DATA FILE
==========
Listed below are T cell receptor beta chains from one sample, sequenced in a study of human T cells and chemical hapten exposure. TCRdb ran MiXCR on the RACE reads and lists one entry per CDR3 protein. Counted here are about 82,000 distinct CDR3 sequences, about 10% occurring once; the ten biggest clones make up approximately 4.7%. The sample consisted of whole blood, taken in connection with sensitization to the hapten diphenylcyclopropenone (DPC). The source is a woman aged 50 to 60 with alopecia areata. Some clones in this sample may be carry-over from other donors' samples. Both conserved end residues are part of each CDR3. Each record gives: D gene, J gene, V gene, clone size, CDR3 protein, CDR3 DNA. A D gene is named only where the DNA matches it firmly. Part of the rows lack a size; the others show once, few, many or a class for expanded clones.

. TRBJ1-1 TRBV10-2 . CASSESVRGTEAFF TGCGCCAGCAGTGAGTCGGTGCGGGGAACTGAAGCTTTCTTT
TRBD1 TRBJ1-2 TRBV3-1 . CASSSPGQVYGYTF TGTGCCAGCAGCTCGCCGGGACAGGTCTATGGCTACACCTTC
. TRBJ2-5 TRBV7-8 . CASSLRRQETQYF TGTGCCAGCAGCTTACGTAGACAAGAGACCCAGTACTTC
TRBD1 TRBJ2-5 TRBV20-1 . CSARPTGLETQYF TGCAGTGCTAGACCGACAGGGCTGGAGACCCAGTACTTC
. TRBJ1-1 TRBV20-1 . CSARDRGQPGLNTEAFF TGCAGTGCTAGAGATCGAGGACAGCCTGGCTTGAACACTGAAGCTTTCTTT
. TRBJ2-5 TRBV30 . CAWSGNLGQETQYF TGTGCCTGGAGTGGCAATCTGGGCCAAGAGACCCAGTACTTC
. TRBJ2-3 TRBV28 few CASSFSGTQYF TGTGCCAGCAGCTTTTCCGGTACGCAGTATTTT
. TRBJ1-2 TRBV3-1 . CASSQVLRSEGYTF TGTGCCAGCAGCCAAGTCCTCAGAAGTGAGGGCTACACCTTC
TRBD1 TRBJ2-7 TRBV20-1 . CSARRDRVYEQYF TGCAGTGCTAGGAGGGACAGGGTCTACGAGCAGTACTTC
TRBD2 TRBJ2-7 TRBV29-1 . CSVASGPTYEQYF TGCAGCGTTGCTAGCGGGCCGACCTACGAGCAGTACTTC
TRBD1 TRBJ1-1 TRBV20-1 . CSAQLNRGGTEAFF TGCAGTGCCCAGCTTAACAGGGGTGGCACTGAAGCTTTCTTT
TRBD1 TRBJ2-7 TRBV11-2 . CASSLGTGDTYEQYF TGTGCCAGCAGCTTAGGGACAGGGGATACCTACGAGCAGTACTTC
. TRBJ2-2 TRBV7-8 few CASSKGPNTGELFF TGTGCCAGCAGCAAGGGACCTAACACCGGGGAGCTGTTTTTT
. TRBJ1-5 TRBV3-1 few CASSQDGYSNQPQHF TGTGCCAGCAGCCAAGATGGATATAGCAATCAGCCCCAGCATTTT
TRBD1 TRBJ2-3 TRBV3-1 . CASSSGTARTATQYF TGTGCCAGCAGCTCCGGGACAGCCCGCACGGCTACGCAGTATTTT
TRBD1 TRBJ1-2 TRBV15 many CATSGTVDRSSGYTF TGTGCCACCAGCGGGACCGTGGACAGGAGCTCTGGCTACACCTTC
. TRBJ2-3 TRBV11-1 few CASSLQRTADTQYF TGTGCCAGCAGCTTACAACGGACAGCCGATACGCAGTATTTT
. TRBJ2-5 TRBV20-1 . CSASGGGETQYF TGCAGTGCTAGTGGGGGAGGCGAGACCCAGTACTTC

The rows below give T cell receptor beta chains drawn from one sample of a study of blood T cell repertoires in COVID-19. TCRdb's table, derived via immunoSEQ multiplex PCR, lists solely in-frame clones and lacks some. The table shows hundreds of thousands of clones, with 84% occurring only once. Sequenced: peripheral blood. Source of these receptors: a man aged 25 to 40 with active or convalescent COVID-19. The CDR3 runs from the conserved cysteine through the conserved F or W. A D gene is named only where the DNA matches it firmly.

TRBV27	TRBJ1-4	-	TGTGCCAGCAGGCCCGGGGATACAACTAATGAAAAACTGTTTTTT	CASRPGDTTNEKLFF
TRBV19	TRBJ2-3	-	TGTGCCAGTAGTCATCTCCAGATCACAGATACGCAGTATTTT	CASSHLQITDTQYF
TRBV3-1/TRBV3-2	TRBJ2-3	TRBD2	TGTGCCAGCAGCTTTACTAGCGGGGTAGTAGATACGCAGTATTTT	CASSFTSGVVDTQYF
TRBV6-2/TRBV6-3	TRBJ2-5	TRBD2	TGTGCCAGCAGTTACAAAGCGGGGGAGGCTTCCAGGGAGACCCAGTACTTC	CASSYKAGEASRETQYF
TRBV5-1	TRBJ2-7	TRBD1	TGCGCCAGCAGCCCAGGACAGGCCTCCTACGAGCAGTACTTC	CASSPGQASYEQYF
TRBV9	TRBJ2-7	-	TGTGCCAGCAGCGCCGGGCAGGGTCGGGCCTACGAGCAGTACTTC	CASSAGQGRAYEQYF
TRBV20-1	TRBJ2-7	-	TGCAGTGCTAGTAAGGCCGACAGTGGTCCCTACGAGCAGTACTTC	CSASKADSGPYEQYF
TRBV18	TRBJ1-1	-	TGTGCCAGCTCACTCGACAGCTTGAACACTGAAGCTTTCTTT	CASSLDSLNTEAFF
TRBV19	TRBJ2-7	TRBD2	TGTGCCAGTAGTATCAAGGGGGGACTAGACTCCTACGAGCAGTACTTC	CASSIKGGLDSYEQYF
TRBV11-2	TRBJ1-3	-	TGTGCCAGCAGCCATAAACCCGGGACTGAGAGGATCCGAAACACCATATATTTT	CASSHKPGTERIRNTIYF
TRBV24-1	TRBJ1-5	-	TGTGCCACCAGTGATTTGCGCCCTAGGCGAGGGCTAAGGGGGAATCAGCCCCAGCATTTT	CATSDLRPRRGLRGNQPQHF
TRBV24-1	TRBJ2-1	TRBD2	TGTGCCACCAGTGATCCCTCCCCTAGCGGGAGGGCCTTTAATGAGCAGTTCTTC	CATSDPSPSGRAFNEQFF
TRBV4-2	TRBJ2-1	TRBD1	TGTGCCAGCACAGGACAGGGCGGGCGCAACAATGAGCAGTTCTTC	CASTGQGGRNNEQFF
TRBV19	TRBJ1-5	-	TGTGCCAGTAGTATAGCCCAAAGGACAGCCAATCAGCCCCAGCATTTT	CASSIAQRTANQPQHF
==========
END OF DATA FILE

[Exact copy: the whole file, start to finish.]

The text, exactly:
Listed below are T cell receptor beta chains from one sample, sequenced in a study of human T cells and chemical hapten exposure. TCRdb ran MiXCR on the RACE reads and lists one entry per CDR3 protein. Counted here are about 82,000 distinct CDR3 sequences, about 10% occurring once; the ten biggest clones make up approximately 4.7%. The sample consisted of whole blood, taken in connection with sensitization to the hapten diphenylcyclopropenone (DPC). The source is a woman aged 50 to 60 with alopecia areata. Some clones in this sample may be carry-over from other donors' samples. Both conserved end residues are part of each CDR3. Each record gives: D gene, J gene, V gene, clone size, CDR3 protein, CDR3 DNA. A D gene is named only where the DNA matches it firmly. Part of the rows lack a size; the others show once, few, many or a class for expanded clones.

. TRBJ1-1 TRBV10-2 . CASSESVRGTEAFF TGCGCCAGCAGTGAGTCGGTGCGGGGAACTGAAGCTTTCTTT
TRBD1 TRBJ1-2 TRBV3-1 . CASSSPGQVYGYTF TGTGCCAGCAGCTCGCCGGGACAGGTCTATGGCTACACCTTC
. TRBJ2-5 TRBV7-8 . CASSLRRQETQYF TGTGCCAGCAGCTTACGTAGACAAGAGACCCAGTACTTC
TRBD1 TRBJ2-5 TRBV20-1 . CSARPTGLETQYF TGCAGTGCTAGACCGACAGGGCTGGAGACCCAGTACTTC
. TRBJ1-1 TRBV20-1 . CSARDRGQPGLNTEAFF TGCAGTGCTAGAGATCGAGGACAGCCTGGCTTGAACACTGAAGCTTTCTTT
. TRBJ2-5 TRBV30 . CAWSGNLGQETQYF TGTGCCTGGAGTGGCAATCTGGGCCAAGAGACCCAGTACTTC
. TRBJ2-3 TRBV28 few CASSFSGTQYF TGTGCCAGCAGCTTTTCCGGTACGCAGTATTTT
. TRBJ1-2 TRBV3-1 . CASSQVLRSEGYTF TGTGCCAGCAGCCAAGTCCTCAGAAGTGAGGGCTACACCTTC
TRBD1 TRBJ2-7 TRBV20-1 . CSARRDRVYEQYF TGCAGTGCTAGGAGGGACAGGGTCTACGAGCAGTACTTC
TRBD2 TRBJ2-7 TRBV29-1 . CSVASGPTYEQYF TGCAGCGTTGCTAGCGGGCCGACCTACGAGCAGTACTTC
TRBD1 TRBJ1-1 TRBV20-1 . CSAQLNRGGTEAFF TGCAGTGCCCAGCTTAACAGGGGTGGCACTGAAGCTTTCTTT
TRBD1 TRBJ2-7 TRBV11-2 . CASSLGTGDTYEQYF TGTGCCAGCAGCTTAGGGACAGGGGATACCTACGAGCAGTACTTC
. TRBJ2-2 TRBV7-8 few CASSKGPNTGELFF TGTGCCAGCAGCAAGGGACCTAACACCGGGGAGCTGTTTTTT
. TRBJ1-5 TRBV3-1 few CASSQDGYSNQPQHF TGTGCCAGCAGCCAAGATGGATATAGCAATCAGCCCCAGCATTTT
TRBD1 TRBJ2-3 TRBV3-1 . CASSSGTARTATQYF TGTGCCAGCAGCTCCGGGACAGCCCGCACGGCTACGCAGTATTTT
TRBD1 TRBJ1-2 TRBV15 many CATSGTVDRSSGYTF TGTGCCACCAGCGGGACCGTGGACAGGAGCTCTGGCTACACCTTC
. TRBJ2-3 TRBV11-1 few CASSLQRTADTQYF TGTGCCAGCAGCTTACAACGGACAGCCGATACGCAGTATTTT
. TRBJ2-5 TRBV20-1 . CSASGGGETQYF TGCAGTGCTAGTGGGGGAGGCGAGACCCAGTACTTC

The rows below give T cell receptor beta chains drawn from one sample of a study of blood T cell repertoires in COVID-19. TCRdb's table, derived via immunoSEQ multiplex PCR, lists solely in-frame clones and lacks some. The table shows hundreds of thousands of clones, with 84% occurring only once. Sequenced: peripheral blood. Source of these receptors: a man aged 25 to 40 with active or convalescent COVID-19. The CDR3 runs from the conserved cysteine through the conserved F or W. A D gene is named only where the DNA matches it firmly.

TRBV27	TRBJ1-4	-	TGTGCCAGCAGGCCCGGGGATACAACTAATGAAAAACTGTTTTTT	CASRPGDTTNEKLFF
TRBV19	TRBJ2-3	-	TGTGCCAGTAGTCATCTCCAGATCACAGATACGCAGTATTTT	CASSHLQITDTQYF
TRBV3-1/TRBV3-2	TRBJ2-3	TRBD2	TGTGCCAGCAGCTTTACTAGCGGGGTAGTAGATACGCAGTATTTT	CASSFTSGVVDTQYF
TRBV6-2/TRBV6-3	TRBJ2-5	TRBD2	TGTGCCAGCAGTTACAAAGCGGGGGAGGCTTCCAGGGAGACCCAGTACTTC	CASSYKAGEASRETQYF
TRBV5-1	TRBJ2-7	TRBD1	TGCGCCAGCAGCCCAGGACAGGCCTCCTACGAGCAGTACTTC	CASSPGQASYEQYF
TRBV9	TRBJ2-7	-	TGTGCCAGCAGCGCCGGGCAGGGTCGGGCCTACGAGCAGTACTTC	CASSAGQGRAYEQYF
TRBV20-1	TRBJ2-7	-	TGCAGTGCTAGTAAGGCCGACAGTGGTCCCTACGAGCAGTACTTC	CSASKADSGPYEQYF
TRBV18	TRBJ1-1	-	TGTGCCAGCTCACTCGACAGCTTGAACACTGAAGCTTTCTTT	CASSLDSLNTEAFF
TRBV19	TRBJ2-7	TRBD2	TGTGCCAGTAGTATCAAGGGGGGACTAGACTCCTACGAGCAGTACTTC	CASSIKGGLDSYEQYF
TRBV11-2	TRBJ1-3	-	TGTGCCAGCAGCCATAAACCCGGGACTGAGAGGATCCGAAACACCATATATTTT	CASSHKPGTERIRNTIYF
TRBV24-1	TRBJ1-5	-	TGTGCCACCAGTGATTTGCGCCCTAGGCGAGGGCTAAGGGGGAATCAGCCCCAGCATTTT	CATSDLRPRRGLRGNQPQHF
TRBV24-1	TRBJ2-1	TRBD2	TGTGCCACCAGTGATCCCTCCCCTAGCGGGAGGGCCTTTAATGAGCAGTTCTTC	CATSDPSPSGRAFNEQFF
TRBV4-2	TRBJ2-1	TRBD1	TGTGCCAGCACAGGACAGGGCGGGCGCAACAATGAGCAGTTCTTC	CASTGQGGRNNEQFF
TRBV19	TRBJ1-5	-	TGTGCCAGTAGTATAGCCCAAAGGACAGCCAATCAGCCCCAGCATTTT	CASSIAQRTANQPQHF